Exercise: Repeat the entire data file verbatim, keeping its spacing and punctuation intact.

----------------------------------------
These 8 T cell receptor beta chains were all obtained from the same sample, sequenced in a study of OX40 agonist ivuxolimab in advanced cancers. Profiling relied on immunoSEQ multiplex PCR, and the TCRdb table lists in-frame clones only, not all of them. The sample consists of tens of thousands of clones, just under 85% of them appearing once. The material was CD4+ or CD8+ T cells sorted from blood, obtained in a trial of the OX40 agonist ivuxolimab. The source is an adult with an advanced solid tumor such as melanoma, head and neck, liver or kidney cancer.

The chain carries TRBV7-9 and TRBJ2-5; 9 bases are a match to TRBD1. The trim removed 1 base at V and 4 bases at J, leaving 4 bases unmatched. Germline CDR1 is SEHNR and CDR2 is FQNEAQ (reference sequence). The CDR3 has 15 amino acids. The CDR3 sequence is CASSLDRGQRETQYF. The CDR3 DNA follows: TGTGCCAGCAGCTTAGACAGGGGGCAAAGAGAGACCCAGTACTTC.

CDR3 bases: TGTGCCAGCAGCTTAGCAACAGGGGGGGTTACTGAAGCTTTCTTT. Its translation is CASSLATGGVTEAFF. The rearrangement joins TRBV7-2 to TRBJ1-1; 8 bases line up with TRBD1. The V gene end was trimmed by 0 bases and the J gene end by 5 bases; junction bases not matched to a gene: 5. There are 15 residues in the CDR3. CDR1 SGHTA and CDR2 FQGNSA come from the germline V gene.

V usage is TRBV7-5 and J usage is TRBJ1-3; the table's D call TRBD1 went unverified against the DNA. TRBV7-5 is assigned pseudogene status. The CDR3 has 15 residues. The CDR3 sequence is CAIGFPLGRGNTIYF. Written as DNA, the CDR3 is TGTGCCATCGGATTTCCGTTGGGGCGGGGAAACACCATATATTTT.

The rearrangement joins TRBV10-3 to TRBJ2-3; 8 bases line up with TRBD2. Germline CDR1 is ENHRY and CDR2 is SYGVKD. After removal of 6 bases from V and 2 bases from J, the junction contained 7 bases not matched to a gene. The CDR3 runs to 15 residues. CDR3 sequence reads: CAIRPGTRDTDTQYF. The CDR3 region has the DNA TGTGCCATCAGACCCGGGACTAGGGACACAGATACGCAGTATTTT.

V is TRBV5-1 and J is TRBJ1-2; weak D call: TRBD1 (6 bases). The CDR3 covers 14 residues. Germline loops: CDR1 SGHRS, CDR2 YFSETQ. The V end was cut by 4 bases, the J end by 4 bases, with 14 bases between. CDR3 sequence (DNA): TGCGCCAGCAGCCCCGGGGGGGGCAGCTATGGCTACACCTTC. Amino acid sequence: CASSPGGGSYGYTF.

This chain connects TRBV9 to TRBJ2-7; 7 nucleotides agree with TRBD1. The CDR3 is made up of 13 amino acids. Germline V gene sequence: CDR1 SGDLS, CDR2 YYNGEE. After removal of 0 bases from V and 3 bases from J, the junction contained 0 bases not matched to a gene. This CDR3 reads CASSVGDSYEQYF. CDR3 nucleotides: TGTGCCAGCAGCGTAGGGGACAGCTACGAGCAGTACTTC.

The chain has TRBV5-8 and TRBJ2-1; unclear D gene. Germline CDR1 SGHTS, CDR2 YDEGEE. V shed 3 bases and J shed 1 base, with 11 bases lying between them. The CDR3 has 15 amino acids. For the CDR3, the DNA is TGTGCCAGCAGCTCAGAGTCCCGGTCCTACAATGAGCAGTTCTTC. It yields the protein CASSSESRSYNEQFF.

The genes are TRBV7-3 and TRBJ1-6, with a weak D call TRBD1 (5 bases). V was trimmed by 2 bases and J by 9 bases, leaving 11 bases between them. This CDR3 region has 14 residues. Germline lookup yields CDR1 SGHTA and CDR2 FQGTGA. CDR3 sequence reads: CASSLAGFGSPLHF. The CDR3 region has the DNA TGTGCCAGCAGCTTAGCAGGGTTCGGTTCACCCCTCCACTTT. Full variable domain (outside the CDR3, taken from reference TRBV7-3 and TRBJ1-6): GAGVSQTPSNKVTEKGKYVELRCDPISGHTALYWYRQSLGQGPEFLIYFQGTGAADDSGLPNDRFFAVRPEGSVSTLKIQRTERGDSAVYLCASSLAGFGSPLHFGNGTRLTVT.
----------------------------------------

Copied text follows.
These 8 T cell receptor beta chains were all obtained from the same sample, sequenced in a study of OX40 agonist ivuxolimab in advanced cancers. Profiling relied on immunoSEQ multiplex PCR, and the TCRdb table lists in-frame clones only, not all of them. The sample consists of tens of thousands of clones, just under 85% of them appearing once. The material was CD4+ or CD8+ T cells sorted from blood, obtained in a trial of the OX40 agonist ivuxolimab. The source is an adult with an advanced solid tumor such as melanoma, head and neck, liver or kidney cancer.

The chain carries TRBV7-9 and TRBJ2-5; 9 bases are a match to TRBD1. The trim removed 1 base at V and 4 bases at J, leaving 4 bases unmatched. Germline CDR1 is SEHNR and CDR2 is FQNEAQ (reference sequence). The CDR3 has 15 amino acids. The CDR3 sequence is CASSLDRGQRETQYF. The CDR3 DNA follows: TGTGCCAGCAGCTTAGACAGGGGGCAAAGAGAGACCCAGTACTTC.

CDR3 bases: TGTGCCAGCAGCTTAGCAACAGGGGGGGTTACTGAAGCTTTCTTT. Its translation is CASSLATGGVTEAFF. The rearrangement joins TRBV7-2 to TRBJ1-1; 8 bases line up with TRBD1. The V gene end was trimmed by 0 bases and the J gene end by 5 bases; junction bases not matched to a gene: 5. There are 15 residues in the CDR3. CDR1 SGHTA and CDR2 FQGNSA come from the germline V gene.

V usage is TRBV7-5 and J usage is TRBJ1-3; the table's D call TRBD1 went unverified against the DNA. TRBV7-5 is assigned pseudogene status. The CDR3 has 15 residues. The CDR3 sequence is CAIGFPLGRGNTIYF. Written as DNA, the CDR3 is TGTGCCATCGGATTTCCGTTGGGGCGGGGAAACACCATATATTTT.

The rearrangement joins TRBV10-3 to TRBJ2-3; 8 bases line up with TRBD2. Germline CDR1 is ENHRY and CDR2 is SYGVKD. After removal of 6 bases from V and 2 bases from J, the junction contained 7 bases not matched to a gene. The CDR3 runs to 15 residues. CDR3 sequence reads: CAIRPGTRDTDTQYF. The CDR3 region has the DNA TGTGCCATCAGACCCGGGACTAGGGACACAGATACGCAGTATTTT.

V is TRBV5-1 and J is TRBJ1-2; weak D call: TRBD1 (6 bases). The CDR3 covers 14 residues. Germline loops: CDR1 SGHRS, CDR2 YFSETQ. The V end was cut by 4 bases, the J end by 4 bases, with 14 bases between. CDR3 sequence (DNA): TGCGCCAGCAGCCCCGGGGGGGGCAGCTATGGCTACACCTTC. Amino acid sequence: CASSPGGGSYGYTF.

This chain connects TRBV9 to TRBJ2-7; 7 nucleotides agree with TRBD1. The CDR3 is made up of 13 amino acids. Germline V gene sequence: CDR1 SGDLS, CDR2 YYNGEE. After removal of 0 bases from V and 3 bases from J, the junction contained 0 bases not matched to a gene. This CDR3 reads CASSVGDSYEQYF. CDR3 nucleotides: TGTGCCAGCAGCGTAGGGGACAGCTACGAGCAGTACTTC.

The chain has TRBV5-8 and TRBJ2-1; unclear D gene. Germline CDR1 SGHTS, CDR2 YDEGEE. V shed 3 bases and J shed 1 base, with 11 bases lying between them. The CDR3 has 15 amino acids. For the CDR3, the DNA is TGTGCCAGCAGCTCAGAGTCCCGGTCCTACAATGAGCAGTTCTTC. It yields the protein CASSSESRSYNEQFF.

The genes are TRBV7-3 and TRBJ1-6, with a weak D call TRBD1 (5 bases). V was trimmed by 2 bases and J by 9 bases, leaving 11 bases between them. This CDR3 region has 14 residues. Germline lookup yields CDR1 SGHTA and CDR2 FQGTGA. CDR3 sequence reads: CASSLAGFGSPLHF. The CDR3 region has the DNA TGTGCCAGCAGCTTAGCAGGGTTCGGTTCACCCCTCCACTTT. Full variable domain (outside the CDR3, taken from reference TRBV7-3 and TRBJ1-6): GAGVSQTPSNKVTEKGKYVELRCDPISGHTALYWYRQSLGQGPEFLIYFQGTGAADDSGLPNDRFFAVRPEGSVSTLKIQRTERGDSAVYLCASSLAGFGSPLHFGNGTRLTVT.